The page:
Do you remember the classic Rock song “Big Girls Don’t Cry?” by Frankie Valli and The Four Seasons -- or for those younger than I, the new version by Fergie a few years ago?
Lately, I think the name can be amended to be “Big Girls Don’t Cry, But It’s OK for Big Boys.”
U.S. Representative John A. Boehner (R-OH), CNN commentator Glenn Beck, and other notable men of late, have been shedding their fair share of tears over a range of topics.
With Congress back in session, Representative Boehner is second in the order of Presidential succession. One blogger had this to say about Boehner: ”I'm not averse to men crying, but men crying THAT much, THAT often, in public, and 3rd in line to the presidency -- not good, not good.”
Men crying has become such a hot topic, that feature articles have appeared in Women’s Health magazine, and the topic has been discussed on national TV talk shows and in blogs – including mine.
What really bugs me is the hypocrisy.
Secretary of State Hillary Clinton cried on more than one occasion. When, as Senator, she was running for the democratic nomination for President.
Pollsters at the time had a field day pointing to the fact Clinton’s tears during a campaign appearance before the New Hampshire primary helped garner further support with women, and, ultimately, the edge in that state over then Senator Obama.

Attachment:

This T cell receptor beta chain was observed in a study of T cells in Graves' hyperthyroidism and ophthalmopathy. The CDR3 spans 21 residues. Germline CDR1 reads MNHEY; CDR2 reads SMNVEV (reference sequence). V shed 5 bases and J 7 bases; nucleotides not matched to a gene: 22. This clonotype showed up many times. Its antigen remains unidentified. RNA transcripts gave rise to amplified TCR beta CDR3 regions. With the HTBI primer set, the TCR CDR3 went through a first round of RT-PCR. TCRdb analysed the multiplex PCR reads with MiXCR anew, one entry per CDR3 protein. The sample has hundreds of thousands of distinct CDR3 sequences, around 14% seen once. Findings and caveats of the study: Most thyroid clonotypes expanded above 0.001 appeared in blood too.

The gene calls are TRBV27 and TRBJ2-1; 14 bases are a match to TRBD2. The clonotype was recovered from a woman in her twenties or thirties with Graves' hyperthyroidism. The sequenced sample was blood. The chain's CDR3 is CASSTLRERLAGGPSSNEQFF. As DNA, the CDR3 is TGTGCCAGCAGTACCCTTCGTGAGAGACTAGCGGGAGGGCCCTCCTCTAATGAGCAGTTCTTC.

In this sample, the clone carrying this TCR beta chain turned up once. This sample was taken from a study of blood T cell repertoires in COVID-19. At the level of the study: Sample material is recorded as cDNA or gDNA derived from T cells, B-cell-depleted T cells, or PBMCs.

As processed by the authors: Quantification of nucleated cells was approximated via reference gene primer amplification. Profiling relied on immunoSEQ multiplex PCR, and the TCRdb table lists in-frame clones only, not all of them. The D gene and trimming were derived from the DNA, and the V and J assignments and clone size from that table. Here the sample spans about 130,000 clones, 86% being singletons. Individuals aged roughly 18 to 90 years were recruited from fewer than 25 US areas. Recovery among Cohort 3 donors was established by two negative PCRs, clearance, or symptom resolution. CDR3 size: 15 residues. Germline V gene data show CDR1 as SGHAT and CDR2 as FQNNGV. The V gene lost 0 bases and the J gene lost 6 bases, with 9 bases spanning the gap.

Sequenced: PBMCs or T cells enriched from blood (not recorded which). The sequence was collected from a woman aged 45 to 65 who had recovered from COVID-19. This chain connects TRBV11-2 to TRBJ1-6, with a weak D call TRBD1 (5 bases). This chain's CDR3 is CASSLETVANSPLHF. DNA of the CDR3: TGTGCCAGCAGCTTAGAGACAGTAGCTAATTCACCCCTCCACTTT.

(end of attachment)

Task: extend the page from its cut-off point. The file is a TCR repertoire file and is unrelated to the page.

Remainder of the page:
So, when women cry, it’s a sign of weakness or manipulation, But, when men cry, it’s often is taken as a “healthy” sign that they’re “in touch” with their feelings and emotions.
Unfortunately, women are still held to a different standard when it comes to showing emotion in their careers – if a woman cries at work, she is seen as losing control or being weak.
If a man gets emotional with outbursts of anger, however, it’s viewed as a sign of his strength of character and passion for the issue.
My advice RE crying, that I give when coaching corporate executives – men and women -- is this: When you feel that due to frustration, anger, disappointment, sad news, or whatever the reason, tears coming on …. take a deep breath, or excuse yourself from others and take a quick break.
Crying, for the most part, makes the other person (people) uncomfortable -- and that is never a good goal to achieve in the workplace.